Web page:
This applies to all sports for that matter. But it does not make it any less important. Most big sportsbooks worldwide bet on NFL, Canadian football and NCAA matches, so shop around. A few percentage points difference in the price you can get for a winner can make all the difference in the long run. And these days, signing up to a bookie could not be simpler.

Stick with teams you know

Now, we are not saying you should follow your heart and always back the team you have followed since you first threw a ball around as a kid. But maybe you know a lot more about the divisional rivals of that team than you do about others around the league. How close they are to full strength, how they play at home and on the road. Are they on a hot streak? These are all vital points for the serious gambler.

Stick to a standard bet

It’s no use backing three winners in a row if you are then going to risk all your winnings on the next game. No, stick to a set wager amount and only deviate on the odd occasion where you have reason to think a team is ripe for the picking. And keep records, too, so you can assess your overall season performance and work out if this is the sport for you. Good luck.

Our 10 greatest movies featuring American football

Remember The Titans (2000): Denzel Washington steps out in this true story as Herman Boone, an African American high school football coach thrust into the top job at a desegregated school. He is tasked with bringing the mixed team together just as others are trying to tear it apart. A film with heart and a cracking soundtrack.

The Blind Side (2009): This smash hit delivered an Academy Award for best actress for Sandra Bullock and was also nominated as best picture. It follows Michael Oher from life on the streets as a kid to becoming a first-round draft pick in the NFL. Just a cracking moving.

Brian’s Song (1971): As with all our movie lists we like to throw in the odd tear jerker. Who doesn’t love a good cry? We challenge you to keep a dry eye while watching this telemovie that has secured a place in movie history. It’s the inspirational, based-on-fact story starring James Caan and Billy Dee Williams as teammates at the Chicago Bears. Caan is Brian Piccolo and he has terminal cancer. You have been warned.

Invincible (2006): Another one based on fact. This movie is for every fan who has fantasized about being drafted in to play for their favourite team well after their hopes of a big league career have died. Mark Wahlberg stars as substitute teacher/bartender Vince Papale who gets an unexpected shot to try out for the Philadelphia Eagles. Watch this one and you’ll be digging out the old playing kit. Never mind the love handles.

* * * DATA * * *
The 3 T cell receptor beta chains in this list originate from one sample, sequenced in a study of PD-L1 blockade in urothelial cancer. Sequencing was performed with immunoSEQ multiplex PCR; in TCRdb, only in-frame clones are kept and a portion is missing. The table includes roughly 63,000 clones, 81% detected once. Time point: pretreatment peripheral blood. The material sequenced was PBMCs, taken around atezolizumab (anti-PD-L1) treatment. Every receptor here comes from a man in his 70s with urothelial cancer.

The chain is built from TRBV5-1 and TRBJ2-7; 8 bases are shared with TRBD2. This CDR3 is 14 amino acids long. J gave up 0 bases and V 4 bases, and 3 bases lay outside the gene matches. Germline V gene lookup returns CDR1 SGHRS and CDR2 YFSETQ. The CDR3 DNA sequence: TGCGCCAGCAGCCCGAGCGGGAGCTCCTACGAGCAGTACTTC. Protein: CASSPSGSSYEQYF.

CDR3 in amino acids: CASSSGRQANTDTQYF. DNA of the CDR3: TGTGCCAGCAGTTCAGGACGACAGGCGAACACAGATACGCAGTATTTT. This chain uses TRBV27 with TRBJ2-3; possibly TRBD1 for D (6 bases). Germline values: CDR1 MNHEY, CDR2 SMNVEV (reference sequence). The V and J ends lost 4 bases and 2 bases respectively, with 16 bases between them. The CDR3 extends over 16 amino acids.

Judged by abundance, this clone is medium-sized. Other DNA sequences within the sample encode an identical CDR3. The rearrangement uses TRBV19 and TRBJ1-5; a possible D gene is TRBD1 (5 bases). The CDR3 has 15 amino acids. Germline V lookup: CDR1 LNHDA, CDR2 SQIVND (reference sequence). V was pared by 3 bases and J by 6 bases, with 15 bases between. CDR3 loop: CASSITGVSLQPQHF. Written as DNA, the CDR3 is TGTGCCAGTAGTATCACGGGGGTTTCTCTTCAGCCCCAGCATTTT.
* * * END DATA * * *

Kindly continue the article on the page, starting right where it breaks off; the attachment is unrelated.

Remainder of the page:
Any Given Sunday (1999): Is this film way over the top? Absolutely. Does star Al Pacino overact in his larger-than-life role as head coach of the Miami Sharks? You bet. But we love this film anyway. All action, glamour and hits. A great watch.

Jerry Maguire (1996): Tom Cruise in one of his most popular roles. “Show me the money.” It’s not strictly our cup of tea but who are we to shoot down a movie that put so many bums on seats? A young Renee Zellweger is great opposite Cruise and this is one of those movies that almost everyone has seen and enjoyed.

The Last Boy Scout (1991): Not so much a football movie as set in and around the game but a good watch nonetheless. Bruce Willis stars as a former secret service agent alongside Damon Wayans’ former football star Jimmy Dix. One of Willis’s best roles, in our opinion.

Varsity Blues (1999): This is a lightweight outing compared with some of the others on the list but, hey, sometimes you have to lighten up a little. Like Friday Night Lights, this film looks at the obsession with high school football but this is packed with laughs. Many from the young cast went on to bigger and better things including Amy Smart, the late Paul Walker, Scott Caan and James Van Der Beek, while Jon Voight adds weight.

Friday Night Lights (2004): This Pete Berg-directed cracker lifts the lid on the incredible pressures on high school football players in small-town America. Billy Bob Thornton is memorable as coach Gary Gaines of the Permian Panthers of Odessa, Texas. We rate this one as close to the top of the pile.

We Are Marshall (2006): Based on the true story of the Marshall University Thundering Herd football team of 1970. It is set in the aftermath of a plane crash that killed 75 including 37 players returning to Huntington, West Virginia, from a match. Matthew McConaughey stars as the head coach trying to put the pieces back together after the tragedy.